Bogarting, the REAL real story

RonButters at AOL.COM RonButters at AOL.COM
Tue Jul 14 17:55:22 UTC 2009

This seems highly persuasive, and (unless an earlier citation turns up) I'm
convinced that I confused my memory of cigarette-sharing lingo in the 1950s
(apparently all white teenagers were racists then) with weed smoking in the

I'm delighted to see the scientific principle confirmed that empirical
evidence and research trumps memory and introspection.

Are you listening, Noam Chomsky?

In a message dated 7/14/09 10:11:25 AM, dave at WILTON.NET writes:

> The original underlying metaphor is uncertain. There are generally three
> competing explanations. You can take your pick between 1 or 2; there is no
> strong reason to prefer one over another. 3 seems less likely.
> 1) It comes from the earlier slang verb "to bogart" meaning to bully or
> intimidate, like the characters Bogey played. One hogs the joint through
> intimidation, with the term gradually losing its violent connotation.
> 2) Hanging on to the cigarette without inhaling, like Bogey with a
> cigarette
> hanging loosely from his lips.
> 3) From the saliva that can accrue on the joint by doing 2. This is less
> likely as the origin, since the first known use, the 1968 Fraternity of
> Man
> song, is clearly about not sharing, not about saliva.
> There is no evidence that I have seen that the term dates to the 1950s, or
> that it was originally used for tobacco cigarettes. The term is
> well-researched and no one has antedated the 1968 Fraternity of Man song.
> I too, first heard "bogart" in the sense of getting saliva on the joint
> (New
> Jersey, early 1980s), but this seems to be a minority usage. The sense of
> not passing the joint around is the overwhelming favorite in usage.
> I've been hearing "bogart," meaning to hog, to not share, in non-marijuana
> contexts since the mid-1990s. as Ron says, it's often with food or
> turn-taking. It's reasonably common to hear it in such contexts now.
> -----Original Message-----
> From: American Dialect Society [mailto:ADS-L at LISTSERV.UGA.EDU] On Behalf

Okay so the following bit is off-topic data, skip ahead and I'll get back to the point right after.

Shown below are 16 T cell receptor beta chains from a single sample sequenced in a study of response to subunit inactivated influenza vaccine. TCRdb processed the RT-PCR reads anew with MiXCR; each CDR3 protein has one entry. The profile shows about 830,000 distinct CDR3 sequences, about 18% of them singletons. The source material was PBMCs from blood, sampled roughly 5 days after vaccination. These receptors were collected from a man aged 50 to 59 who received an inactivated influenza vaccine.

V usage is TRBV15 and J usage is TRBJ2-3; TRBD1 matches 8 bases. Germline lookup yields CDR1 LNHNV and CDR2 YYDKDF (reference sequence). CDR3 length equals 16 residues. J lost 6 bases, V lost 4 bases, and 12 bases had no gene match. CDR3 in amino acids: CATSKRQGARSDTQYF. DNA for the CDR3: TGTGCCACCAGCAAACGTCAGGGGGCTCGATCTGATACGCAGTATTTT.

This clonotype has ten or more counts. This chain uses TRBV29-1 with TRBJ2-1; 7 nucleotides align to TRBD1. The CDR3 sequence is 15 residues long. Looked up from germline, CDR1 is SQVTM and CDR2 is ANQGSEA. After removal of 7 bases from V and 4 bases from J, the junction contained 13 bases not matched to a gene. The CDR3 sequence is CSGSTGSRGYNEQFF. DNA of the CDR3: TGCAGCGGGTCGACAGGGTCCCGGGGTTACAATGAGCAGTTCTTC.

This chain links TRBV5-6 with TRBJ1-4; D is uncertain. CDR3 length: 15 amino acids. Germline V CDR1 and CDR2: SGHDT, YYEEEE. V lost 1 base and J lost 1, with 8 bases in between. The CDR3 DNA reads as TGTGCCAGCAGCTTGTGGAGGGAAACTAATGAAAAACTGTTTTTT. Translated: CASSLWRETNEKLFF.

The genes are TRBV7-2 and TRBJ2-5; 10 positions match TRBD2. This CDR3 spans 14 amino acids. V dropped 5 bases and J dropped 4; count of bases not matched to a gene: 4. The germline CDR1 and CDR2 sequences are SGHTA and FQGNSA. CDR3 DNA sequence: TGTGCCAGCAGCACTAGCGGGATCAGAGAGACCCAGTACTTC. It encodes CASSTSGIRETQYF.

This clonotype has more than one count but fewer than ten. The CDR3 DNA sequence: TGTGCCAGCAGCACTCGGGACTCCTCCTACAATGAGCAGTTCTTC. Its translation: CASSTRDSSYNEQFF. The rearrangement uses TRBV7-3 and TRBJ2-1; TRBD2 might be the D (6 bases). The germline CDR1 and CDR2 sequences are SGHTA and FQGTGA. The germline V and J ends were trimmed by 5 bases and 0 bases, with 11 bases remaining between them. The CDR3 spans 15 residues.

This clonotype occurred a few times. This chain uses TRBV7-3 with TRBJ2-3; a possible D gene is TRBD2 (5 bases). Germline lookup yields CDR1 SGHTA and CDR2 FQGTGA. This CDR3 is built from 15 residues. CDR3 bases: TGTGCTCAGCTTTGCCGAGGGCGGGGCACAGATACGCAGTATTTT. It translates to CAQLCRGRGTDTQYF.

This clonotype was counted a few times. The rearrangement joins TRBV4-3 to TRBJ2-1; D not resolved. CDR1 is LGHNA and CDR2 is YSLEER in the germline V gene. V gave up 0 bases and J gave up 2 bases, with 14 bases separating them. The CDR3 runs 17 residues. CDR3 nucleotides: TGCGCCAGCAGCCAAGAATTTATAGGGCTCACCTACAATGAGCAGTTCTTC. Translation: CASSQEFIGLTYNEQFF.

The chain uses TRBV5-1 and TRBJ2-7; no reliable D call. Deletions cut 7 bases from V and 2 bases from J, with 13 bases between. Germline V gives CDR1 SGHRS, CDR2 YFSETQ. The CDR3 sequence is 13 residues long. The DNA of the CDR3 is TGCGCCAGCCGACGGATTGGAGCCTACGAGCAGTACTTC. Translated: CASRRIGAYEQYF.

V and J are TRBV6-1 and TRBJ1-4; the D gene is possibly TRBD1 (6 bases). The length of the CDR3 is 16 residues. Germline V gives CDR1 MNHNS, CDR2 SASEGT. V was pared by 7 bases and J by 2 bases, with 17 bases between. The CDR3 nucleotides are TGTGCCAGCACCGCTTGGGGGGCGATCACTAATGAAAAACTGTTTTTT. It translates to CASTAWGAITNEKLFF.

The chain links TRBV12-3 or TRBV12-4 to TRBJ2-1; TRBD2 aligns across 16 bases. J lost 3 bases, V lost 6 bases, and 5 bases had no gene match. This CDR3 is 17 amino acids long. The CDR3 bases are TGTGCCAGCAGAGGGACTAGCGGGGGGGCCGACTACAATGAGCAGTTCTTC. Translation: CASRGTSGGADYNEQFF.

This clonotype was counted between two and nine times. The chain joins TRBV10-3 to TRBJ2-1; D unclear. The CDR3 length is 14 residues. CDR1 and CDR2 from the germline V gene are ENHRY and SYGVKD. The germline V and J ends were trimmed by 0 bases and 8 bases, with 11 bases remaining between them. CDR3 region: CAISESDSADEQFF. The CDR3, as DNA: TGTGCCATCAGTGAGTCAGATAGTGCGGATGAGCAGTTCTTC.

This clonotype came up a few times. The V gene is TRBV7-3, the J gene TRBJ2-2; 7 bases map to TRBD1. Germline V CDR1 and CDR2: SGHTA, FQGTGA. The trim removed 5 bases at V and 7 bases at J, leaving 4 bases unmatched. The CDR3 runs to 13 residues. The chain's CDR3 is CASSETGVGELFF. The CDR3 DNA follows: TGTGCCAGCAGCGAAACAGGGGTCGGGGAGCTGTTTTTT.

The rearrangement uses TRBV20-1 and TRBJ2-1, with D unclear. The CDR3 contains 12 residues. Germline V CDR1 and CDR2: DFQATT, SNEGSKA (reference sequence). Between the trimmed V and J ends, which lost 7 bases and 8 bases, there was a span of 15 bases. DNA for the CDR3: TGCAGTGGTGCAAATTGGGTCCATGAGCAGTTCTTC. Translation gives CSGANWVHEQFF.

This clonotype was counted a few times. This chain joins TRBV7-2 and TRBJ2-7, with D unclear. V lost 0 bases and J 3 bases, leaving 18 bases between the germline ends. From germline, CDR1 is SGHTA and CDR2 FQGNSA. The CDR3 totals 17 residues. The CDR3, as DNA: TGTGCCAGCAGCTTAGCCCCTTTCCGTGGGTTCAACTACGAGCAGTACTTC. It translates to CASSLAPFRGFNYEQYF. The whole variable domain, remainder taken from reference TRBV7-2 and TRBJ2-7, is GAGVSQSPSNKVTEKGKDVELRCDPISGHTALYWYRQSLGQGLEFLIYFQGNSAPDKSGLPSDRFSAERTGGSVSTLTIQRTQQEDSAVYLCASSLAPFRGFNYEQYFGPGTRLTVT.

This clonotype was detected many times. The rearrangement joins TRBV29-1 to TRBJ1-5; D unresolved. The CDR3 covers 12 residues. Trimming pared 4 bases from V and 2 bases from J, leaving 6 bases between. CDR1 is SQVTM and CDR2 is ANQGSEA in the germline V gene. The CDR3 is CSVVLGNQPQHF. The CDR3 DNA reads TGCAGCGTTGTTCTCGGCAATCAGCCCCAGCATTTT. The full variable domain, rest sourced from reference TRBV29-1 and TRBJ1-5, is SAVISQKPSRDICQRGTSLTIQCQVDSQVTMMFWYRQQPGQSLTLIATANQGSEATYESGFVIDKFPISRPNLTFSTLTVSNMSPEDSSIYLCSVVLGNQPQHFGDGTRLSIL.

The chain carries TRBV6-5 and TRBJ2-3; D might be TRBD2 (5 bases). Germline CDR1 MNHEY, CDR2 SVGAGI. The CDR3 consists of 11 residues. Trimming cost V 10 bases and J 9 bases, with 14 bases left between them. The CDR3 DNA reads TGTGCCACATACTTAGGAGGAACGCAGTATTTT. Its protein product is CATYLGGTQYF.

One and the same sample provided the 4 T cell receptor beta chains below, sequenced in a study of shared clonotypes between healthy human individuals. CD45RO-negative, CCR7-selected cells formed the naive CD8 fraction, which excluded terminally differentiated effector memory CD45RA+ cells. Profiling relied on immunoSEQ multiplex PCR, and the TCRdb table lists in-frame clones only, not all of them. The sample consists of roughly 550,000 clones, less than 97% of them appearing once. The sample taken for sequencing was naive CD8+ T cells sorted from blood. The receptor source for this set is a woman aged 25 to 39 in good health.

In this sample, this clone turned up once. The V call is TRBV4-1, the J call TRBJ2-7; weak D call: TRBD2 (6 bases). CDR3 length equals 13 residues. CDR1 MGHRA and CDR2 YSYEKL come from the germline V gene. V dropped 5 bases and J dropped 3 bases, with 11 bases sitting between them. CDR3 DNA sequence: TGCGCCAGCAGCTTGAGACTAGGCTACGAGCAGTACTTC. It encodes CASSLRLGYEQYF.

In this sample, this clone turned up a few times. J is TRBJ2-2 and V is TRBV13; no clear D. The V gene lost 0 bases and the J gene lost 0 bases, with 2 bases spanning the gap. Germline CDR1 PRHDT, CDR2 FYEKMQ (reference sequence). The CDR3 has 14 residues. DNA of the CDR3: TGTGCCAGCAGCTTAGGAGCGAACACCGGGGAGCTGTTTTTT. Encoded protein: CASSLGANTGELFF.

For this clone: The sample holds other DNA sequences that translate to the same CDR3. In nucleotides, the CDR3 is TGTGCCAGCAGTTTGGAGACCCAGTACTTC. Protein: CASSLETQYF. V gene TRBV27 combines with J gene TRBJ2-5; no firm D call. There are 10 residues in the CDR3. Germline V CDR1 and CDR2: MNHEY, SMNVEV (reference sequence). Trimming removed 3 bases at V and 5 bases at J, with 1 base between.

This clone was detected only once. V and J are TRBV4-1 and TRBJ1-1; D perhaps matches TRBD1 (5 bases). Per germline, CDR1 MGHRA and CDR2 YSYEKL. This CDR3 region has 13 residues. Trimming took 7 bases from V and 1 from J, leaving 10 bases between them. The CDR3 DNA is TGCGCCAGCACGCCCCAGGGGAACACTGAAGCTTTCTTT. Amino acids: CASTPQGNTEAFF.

> Of
> ronbutters at AOL.COM
> Sent: Tuesday, July 14, 2009 5:44 AM
> Subject: Bogarting, the real story?
> This has been discussed here many times.
> What does it mean to say that HB "would hold on tight to a cigarette"?
> Nobody holds a cigarette loosely.
> Bogart had prominent lips, and in the movies he often held a cigarette
> between his lips, hands-free. When one does this, the cigarette sometimes
> gets wet with saliva.
> In the 1950s people sometimes shared a (tobacco) cigarette. The
> admonition,
> "Don't Bogart it!" merely meant "Don't get it wet!" It had nothing to do
> with unfair sharing or "hogging." Among more socially conscious smokers it
> stood in for a vile racist term.)
> Perhaps within pot culture  the term took on the secondary meaning that
> Silliman puts forth (through hearer misunderstanding). My memory is that
> it
> continued to mean "Don't get spit on the doobie".
> I have never heard the verb "Bogart" used with respect to "hogging" in any
> nonsmoking context. Maybe it does so occur--one would expect to hear it in
> the context of pie or cake or turn-taking in general if S's explanation is
> more than an occassional novice  pot-smoker's naïve mistake.
> ------Original Message------
> From: Ron Silliman
> Sender: ADS-L
> To: ADS-L
> ReplyTo: ADS-L
> Subject: [ADS-L] Bogarting
> Sent: Jul 14, 2009 7:10 AM
> Bogarting is indeed a reference to Humphrey Bogart. It refers to the
> practice of holding on tight to a marijuana cigarette (the way Bogart,
> more
> in films like Maltese Falcon than Casablanca, would hold onto his
> cigarettes). Hence, a failure to share what should be passed around...
> Ron Silliman
> ------------------------------------------------------------
> The American Dialect Society -
> Sent from my Verizon Wireless BlackBerry
> ------------------------------------------------------------
> The American Dialect Society -
> ------------------------------------------------------------
> The American Dialect Society -

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